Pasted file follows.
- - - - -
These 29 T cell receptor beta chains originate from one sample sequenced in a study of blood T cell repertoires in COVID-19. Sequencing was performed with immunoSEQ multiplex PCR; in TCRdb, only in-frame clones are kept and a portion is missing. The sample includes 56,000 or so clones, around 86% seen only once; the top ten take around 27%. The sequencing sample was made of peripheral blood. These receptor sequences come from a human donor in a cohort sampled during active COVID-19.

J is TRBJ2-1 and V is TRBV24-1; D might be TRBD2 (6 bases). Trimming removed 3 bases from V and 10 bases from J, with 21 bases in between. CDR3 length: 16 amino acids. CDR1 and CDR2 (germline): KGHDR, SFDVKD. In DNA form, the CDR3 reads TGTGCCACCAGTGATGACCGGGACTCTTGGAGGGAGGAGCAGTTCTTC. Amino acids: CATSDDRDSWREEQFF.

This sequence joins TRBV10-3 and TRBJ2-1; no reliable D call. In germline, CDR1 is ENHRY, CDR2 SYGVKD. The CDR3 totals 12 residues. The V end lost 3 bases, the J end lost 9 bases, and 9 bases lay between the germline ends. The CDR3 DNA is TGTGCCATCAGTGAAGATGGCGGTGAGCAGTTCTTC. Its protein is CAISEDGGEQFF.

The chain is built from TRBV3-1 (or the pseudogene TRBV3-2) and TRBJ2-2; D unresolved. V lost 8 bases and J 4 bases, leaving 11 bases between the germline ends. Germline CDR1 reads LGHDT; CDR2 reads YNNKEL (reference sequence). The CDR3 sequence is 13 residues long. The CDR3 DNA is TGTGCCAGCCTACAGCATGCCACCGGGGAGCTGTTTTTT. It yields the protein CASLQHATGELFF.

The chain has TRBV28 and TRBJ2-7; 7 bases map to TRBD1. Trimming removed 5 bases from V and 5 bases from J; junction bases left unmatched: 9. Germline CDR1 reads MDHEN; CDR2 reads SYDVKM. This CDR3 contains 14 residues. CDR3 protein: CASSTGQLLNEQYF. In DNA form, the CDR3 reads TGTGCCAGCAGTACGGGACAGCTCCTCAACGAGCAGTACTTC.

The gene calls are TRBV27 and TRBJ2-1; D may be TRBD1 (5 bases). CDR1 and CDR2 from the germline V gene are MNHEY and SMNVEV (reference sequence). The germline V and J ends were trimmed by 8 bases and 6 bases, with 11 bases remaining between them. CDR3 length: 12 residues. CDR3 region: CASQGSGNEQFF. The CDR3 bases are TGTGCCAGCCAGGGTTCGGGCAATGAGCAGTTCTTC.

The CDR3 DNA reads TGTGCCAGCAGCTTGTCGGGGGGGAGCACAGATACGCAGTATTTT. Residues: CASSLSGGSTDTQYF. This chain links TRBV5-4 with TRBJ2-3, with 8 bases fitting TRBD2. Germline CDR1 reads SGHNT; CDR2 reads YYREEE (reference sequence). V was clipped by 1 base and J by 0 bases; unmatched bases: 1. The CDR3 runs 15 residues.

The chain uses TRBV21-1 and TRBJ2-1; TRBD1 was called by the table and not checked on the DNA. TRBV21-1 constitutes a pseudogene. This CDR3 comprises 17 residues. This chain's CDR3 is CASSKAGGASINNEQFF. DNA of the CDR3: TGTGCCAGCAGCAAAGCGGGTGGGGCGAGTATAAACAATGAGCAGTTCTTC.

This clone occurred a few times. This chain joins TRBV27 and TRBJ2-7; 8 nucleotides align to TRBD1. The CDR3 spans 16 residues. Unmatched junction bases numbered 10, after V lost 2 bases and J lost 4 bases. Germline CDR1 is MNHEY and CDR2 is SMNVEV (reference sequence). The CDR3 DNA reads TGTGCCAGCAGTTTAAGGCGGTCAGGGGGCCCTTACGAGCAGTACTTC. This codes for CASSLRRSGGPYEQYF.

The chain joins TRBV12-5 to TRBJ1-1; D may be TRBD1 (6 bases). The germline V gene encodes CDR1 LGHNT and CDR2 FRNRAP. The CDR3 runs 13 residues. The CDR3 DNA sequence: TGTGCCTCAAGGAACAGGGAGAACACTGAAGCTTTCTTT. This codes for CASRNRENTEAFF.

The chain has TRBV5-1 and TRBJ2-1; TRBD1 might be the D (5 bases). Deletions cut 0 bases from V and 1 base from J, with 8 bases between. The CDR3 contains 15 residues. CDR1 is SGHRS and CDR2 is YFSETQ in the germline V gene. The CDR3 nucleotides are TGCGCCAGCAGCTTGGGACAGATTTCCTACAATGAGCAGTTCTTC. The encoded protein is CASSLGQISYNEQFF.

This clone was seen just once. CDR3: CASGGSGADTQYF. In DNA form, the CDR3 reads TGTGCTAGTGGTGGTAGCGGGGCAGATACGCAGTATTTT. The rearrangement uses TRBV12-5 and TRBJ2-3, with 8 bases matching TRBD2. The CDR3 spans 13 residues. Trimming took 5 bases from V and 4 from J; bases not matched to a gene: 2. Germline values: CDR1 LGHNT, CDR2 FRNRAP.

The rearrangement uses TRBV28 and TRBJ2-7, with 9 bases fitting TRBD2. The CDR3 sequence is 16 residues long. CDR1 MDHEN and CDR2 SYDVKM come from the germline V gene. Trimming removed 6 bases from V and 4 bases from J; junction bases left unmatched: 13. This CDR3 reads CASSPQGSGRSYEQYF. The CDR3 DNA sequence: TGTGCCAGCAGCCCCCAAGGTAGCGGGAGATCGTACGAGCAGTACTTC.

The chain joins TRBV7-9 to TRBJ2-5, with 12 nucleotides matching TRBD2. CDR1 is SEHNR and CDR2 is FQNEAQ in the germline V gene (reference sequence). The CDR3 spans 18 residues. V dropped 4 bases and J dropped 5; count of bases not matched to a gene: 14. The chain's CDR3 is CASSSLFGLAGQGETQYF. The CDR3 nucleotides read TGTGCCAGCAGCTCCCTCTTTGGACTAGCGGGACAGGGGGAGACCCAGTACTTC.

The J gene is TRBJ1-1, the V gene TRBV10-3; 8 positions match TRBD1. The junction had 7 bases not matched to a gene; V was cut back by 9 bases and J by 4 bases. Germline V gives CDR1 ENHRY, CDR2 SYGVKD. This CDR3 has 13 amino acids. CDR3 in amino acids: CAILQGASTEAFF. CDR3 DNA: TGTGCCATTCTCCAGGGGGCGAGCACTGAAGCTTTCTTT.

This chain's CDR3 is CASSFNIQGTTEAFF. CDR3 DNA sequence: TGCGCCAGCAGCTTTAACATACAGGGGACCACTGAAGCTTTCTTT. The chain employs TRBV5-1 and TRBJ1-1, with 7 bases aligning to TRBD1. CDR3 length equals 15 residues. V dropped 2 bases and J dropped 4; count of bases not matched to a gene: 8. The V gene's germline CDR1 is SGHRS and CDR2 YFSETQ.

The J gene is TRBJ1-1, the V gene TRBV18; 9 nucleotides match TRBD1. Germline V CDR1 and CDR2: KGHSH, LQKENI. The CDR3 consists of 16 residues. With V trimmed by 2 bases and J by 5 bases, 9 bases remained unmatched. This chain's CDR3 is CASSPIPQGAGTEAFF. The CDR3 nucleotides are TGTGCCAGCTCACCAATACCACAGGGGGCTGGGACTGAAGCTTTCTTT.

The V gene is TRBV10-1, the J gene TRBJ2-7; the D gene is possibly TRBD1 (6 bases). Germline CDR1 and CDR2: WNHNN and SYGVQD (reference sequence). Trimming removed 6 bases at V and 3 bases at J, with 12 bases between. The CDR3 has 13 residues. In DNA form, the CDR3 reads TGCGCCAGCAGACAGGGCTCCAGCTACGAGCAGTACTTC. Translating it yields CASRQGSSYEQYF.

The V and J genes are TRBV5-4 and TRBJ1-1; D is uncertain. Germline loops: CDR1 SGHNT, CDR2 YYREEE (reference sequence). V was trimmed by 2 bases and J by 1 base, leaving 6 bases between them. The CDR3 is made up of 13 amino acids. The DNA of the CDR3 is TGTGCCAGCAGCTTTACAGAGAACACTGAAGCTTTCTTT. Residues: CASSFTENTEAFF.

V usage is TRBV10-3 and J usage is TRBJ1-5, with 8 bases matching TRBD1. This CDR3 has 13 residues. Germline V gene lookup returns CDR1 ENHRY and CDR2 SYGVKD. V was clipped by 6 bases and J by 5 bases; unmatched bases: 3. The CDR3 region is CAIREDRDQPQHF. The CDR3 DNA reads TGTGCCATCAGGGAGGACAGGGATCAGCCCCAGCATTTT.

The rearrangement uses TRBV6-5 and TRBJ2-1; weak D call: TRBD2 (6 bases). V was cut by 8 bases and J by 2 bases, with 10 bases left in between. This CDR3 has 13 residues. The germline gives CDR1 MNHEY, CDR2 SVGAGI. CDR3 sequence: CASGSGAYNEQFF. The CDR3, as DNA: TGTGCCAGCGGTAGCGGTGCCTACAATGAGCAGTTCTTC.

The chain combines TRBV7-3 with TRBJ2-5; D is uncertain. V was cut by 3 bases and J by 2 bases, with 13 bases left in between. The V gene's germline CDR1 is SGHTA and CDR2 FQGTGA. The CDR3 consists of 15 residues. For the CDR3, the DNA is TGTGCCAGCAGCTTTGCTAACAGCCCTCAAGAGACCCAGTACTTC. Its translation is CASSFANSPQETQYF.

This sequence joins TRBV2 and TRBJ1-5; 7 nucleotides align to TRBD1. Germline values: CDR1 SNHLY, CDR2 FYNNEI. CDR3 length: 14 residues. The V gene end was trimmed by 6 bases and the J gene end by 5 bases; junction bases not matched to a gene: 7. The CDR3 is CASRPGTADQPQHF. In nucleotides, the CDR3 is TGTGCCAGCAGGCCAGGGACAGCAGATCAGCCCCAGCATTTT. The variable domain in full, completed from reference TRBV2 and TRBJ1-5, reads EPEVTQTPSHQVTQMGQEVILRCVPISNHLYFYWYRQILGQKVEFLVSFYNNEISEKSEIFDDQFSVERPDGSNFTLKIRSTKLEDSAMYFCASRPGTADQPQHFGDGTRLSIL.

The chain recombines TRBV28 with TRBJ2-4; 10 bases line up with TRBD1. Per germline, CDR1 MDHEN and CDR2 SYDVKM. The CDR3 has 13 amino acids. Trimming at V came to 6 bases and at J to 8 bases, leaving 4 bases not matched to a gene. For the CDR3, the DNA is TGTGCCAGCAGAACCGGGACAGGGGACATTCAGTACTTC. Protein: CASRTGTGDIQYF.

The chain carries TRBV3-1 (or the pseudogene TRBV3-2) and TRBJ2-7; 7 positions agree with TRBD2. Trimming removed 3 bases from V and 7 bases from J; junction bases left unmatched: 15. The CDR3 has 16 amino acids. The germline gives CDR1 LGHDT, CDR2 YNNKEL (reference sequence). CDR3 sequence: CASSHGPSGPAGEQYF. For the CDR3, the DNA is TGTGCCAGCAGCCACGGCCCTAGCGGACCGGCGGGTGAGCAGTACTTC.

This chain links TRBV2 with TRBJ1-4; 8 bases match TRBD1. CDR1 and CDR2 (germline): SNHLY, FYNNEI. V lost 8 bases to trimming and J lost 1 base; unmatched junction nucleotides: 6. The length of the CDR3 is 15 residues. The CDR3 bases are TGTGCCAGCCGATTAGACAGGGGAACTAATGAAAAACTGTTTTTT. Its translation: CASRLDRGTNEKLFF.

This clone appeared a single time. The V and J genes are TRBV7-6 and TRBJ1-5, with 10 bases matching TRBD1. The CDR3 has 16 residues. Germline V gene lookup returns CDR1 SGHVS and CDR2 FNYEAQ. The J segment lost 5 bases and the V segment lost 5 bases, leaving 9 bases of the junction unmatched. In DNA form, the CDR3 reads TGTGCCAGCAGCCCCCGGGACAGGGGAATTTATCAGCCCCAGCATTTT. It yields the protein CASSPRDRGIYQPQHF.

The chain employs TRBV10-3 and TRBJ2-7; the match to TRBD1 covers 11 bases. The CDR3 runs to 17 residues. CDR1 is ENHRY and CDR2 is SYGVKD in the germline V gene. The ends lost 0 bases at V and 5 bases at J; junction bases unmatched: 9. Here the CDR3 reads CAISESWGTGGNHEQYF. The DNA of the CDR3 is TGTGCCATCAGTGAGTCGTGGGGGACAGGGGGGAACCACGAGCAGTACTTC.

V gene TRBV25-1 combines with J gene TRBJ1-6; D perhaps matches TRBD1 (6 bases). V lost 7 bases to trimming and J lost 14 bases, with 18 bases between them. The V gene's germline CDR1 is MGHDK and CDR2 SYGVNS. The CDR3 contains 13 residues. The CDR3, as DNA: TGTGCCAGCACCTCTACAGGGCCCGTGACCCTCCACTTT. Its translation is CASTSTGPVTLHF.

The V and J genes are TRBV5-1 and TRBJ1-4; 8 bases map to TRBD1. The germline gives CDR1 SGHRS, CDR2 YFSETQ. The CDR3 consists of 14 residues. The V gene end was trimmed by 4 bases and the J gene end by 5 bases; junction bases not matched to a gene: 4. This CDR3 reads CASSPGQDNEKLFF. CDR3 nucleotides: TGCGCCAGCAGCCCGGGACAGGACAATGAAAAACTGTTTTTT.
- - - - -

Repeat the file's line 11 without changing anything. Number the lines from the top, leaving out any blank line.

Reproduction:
The chain has TRBV5-1 and TRBJ2-1; TRBD1 might be the D (5 bases). Deletions cut 0 bases from V and 1 base from J, with 8 bases between. The CDR3 contains 15 residues. CDR1 is SGHRS and CDR2 is YFSETQ in the germline V gene. The CDR3 nucleotides are TGCGCCAGCAGCTTGGGACAGATTTCCTACAATGAGCAGTTCTTC. The encoded protein is CASSLGQISYNEQFF.